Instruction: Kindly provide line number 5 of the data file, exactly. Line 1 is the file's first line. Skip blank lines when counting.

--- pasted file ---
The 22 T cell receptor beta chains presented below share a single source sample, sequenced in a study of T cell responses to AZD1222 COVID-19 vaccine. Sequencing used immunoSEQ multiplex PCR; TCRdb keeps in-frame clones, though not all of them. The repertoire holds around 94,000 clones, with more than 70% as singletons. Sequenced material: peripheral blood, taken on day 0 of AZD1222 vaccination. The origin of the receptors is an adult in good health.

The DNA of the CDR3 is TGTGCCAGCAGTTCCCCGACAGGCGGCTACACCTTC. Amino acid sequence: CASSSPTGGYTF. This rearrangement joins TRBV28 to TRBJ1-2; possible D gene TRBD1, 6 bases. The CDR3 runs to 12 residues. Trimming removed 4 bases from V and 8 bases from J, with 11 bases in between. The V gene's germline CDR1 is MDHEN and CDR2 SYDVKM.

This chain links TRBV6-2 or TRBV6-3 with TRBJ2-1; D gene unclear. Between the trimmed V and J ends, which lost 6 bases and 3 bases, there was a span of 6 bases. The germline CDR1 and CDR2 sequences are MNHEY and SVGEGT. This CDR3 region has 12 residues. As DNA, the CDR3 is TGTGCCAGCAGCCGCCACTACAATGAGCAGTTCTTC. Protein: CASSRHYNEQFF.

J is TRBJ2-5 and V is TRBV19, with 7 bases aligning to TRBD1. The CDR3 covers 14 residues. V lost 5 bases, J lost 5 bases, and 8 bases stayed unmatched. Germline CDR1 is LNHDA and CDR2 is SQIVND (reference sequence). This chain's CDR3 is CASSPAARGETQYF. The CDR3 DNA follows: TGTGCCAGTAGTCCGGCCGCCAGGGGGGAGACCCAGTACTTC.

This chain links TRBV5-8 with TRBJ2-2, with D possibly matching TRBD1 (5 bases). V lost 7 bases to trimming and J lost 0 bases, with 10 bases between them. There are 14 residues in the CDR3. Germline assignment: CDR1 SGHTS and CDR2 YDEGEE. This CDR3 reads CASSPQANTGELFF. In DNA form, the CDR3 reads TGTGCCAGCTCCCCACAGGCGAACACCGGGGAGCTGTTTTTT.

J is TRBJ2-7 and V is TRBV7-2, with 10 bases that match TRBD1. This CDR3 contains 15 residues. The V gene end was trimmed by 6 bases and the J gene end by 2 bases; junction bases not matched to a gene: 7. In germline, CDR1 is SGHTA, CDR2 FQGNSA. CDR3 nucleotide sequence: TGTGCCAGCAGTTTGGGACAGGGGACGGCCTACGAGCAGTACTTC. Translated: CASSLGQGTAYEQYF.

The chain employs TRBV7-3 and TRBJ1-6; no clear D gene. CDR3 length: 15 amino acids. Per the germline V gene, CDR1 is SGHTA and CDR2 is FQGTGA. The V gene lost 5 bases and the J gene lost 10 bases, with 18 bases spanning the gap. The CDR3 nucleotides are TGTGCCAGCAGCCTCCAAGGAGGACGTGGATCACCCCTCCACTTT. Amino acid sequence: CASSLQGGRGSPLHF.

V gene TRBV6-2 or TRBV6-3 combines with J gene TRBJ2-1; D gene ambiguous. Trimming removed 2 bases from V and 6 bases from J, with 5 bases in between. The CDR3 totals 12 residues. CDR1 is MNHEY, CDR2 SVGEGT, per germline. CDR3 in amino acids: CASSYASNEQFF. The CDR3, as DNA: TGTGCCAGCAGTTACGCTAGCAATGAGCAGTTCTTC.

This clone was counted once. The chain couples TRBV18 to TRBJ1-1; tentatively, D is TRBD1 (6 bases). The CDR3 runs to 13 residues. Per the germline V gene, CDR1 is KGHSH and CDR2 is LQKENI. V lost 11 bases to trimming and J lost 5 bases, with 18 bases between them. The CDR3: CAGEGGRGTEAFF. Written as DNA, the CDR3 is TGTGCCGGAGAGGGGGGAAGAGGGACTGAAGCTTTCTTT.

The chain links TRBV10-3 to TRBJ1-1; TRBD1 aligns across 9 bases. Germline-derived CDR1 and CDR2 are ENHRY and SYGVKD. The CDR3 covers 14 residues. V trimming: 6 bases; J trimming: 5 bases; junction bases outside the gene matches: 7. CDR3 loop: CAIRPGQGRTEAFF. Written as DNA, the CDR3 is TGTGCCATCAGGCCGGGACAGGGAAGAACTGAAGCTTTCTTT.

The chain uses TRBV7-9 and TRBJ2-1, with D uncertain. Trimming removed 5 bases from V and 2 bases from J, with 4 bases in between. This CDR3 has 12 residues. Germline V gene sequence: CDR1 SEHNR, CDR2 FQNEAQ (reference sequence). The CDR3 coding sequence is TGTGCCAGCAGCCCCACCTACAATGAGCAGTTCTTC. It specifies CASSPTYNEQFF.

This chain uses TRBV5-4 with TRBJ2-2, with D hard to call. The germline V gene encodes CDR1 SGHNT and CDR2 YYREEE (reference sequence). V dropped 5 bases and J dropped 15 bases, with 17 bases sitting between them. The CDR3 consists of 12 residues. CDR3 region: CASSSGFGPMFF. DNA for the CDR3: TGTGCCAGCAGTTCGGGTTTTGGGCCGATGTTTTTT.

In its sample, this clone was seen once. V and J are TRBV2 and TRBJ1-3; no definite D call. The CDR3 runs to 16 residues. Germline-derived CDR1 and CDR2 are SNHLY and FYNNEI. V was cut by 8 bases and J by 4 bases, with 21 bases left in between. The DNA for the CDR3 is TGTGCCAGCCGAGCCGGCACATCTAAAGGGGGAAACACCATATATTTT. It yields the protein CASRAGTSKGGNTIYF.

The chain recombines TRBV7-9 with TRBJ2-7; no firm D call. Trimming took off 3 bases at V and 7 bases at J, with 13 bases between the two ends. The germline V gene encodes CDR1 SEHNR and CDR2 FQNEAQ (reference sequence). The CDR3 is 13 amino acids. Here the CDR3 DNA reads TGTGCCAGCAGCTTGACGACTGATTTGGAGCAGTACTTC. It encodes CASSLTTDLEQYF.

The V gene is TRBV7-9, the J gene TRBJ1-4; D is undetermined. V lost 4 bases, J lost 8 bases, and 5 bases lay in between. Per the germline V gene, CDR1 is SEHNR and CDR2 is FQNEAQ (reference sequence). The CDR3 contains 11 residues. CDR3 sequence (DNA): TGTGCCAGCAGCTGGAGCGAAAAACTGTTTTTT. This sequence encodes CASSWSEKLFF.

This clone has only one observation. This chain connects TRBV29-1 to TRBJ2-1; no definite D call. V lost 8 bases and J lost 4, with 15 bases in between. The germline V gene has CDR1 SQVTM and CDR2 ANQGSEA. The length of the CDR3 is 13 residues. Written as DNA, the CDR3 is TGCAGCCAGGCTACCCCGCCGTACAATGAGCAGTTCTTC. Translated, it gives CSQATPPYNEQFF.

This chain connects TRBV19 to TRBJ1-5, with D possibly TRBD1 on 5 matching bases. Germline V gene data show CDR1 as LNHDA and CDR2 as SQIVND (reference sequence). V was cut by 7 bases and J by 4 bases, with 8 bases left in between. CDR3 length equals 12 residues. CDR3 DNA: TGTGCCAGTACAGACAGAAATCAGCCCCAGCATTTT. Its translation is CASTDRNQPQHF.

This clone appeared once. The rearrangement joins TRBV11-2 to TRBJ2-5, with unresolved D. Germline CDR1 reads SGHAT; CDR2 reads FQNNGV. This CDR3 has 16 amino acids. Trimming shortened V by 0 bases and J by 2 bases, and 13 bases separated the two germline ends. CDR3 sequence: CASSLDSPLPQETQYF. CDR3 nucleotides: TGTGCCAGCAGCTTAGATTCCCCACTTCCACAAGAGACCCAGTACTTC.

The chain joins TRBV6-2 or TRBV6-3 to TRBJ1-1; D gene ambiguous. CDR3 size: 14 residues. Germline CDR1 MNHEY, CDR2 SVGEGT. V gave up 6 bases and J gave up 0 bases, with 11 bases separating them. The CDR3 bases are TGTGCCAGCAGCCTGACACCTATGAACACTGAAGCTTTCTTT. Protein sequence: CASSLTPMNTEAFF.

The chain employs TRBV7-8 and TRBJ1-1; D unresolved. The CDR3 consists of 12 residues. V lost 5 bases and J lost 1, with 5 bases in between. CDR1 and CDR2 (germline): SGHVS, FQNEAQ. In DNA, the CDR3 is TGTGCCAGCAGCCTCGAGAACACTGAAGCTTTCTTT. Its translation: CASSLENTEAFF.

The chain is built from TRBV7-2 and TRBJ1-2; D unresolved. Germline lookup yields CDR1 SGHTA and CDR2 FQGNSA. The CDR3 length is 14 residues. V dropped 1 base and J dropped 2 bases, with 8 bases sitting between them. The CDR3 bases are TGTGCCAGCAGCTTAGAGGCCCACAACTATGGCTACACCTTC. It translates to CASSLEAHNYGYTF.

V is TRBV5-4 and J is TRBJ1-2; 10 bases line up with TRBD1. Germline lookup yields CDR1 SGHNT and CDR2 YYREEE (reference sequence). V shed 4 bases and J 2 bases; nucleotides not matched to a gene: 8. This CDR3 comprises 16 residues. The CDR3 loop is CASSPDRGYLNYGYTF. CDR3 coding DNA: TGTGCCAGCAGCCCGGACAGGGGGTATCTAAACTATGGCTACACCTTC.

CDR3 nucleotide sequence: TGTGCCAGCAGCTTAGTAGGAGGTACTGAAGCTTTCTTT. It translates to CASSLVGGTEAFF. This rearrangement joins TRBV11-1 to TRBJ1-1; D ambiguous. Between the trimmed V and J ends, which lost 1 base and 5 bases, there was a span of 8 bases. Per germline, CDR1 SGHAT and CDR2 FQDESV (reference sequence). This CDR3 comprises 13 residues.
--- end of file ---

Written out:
This chain links TRBV5-8 with TRBJ2-2, with D possibly matching TRBD1 (5 bases). V lost 7 bases to trimming and J lost 0 bases, with 10 bases between them. There are 14 residues in the CDR3. Germline assignment: CDR1 SGHTS and CDR2 YDEGEE. This CDR3 reads CASSPQANTGELFF. In DNA form, the CDR3 reads TGTGCCAGCTCCCCACAGGCGAACACCGGGGAGCTGTTTTTT.